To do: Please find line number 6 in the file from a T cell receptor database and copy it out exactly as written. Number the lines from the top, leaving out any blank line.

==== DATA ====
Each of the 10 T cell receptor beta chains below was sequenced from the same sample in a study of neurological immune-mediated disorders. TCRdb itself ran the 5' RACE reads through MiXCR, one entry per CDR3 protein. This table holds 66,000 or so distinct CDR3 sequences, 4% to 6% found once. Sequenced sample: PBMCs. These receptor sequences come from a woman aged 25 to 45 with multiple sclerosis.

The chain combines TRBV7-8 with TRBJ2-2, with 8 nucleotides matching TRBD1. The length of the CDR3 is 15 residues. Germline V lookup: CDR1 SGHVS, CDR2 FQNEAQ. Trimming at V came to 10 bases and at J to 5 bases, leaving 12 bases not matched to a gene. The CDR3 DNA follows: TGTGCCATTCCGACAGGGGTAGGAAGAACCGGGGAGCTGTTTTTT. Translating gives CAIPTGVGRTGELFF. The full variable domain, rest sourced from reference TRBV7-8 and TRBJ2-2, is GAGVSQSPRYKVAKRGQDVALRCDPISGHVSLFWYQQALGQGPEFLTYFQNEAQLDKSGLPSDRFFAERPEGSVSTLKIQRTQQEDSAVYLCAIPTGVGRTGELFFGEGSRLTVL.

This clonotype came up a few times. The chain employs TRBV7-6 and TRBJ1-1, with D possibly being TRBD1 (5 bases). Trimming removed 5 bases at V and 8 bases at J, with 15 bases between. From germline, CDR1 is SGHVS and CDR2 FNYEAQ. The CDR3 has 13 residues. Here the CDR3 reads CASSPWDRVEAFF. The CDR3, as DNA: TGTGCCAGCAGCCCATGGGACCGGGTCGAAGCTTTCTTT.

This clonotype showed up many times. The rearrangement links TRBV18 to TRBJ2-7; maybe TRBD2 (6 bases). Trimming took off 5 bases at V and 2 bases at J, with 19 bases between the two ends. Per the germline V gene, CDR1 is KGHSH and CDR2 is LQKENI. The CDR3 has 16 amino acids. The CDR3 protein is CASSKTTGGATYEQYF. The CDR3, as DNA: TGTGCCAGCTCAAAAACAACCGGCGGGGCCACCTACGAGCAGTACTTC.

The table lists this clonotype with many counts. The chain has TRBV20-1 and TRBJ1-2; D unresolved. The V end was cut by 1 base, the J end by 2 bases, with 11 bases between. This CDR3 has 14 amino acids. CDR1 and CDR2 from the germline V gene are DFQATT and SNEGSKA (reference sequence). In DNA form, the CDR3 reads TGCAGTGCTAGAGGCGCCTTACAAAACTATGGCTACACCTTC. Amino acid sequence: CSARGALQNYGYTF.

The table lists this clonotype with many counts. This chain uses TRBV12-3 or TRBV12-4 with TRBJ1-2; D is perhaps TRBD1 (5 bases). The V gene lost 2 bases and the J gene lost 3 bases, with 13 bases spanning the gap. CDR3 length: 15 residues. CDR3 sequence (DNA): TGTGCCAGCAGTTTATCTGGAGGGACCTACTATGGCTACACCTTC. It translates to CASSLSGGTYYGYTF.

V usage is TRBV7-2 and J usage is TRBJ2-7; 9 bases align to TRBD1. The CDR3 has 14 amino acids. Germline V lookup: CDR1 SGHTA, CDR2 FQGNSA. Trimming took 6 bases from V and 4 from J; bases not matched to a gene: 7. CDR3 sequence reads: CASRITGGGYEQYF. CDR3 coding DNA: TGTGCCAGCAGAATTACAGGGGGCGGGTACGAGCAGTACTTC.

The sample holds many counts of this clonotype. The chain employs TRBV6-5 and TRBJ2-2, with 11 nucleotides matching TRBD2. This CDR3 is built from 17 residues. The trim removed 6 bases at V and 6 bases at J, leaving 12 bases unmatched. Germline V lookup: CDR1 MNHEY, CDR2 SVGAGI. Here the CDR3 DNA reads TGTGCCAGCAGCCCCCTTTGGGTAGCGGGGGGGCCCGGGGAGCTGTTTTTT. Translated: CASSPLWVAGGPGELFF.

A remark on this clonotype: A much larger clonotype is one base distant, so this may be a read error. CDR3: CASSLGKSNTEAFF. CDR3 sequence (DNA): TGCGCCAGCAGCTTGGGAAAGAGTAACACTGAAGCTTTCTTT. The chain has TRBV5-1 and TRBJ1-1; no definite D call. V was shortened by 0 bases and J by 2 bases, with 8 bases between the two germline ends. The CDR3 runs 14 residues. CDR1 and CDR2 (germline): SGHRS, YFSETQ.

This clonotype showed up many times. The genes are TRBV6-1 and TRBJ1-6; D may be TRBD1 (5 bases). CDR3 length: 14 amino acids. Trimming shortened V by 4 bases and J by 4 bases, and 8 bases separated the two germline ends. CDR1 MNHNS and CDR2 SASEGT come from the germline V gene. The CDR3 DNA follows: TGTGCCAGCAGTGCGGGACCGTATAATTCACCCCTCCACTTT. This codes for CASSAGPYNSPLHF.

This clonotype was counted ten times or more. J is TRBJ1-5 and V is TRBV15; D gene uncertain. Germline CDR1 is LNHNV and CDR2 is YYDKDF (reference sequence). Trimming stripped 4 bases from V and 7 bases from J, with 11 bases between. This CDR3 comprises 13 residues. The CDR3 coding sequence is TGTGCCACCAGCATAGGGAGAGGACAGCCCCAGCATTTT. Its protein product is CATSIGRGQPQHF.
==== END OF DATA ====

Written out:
The table lists this clonotype with many counts. This chain uses TRBV12-3 or TRBV12-4 with TRBJ1-2; D is perhaps TRBD1 (5 bases). The V gene lost 2 bases and the J gene lost 3 bases, with 13 bases spanning the gap. CDR3 length: 15 residues. CDR3 sequence (DNA): TGTGCCAGCAGTTTATCTGGAGGGACCTACTATGGCTACACCTTC. It translates to CASSLSGGTYYGYTF.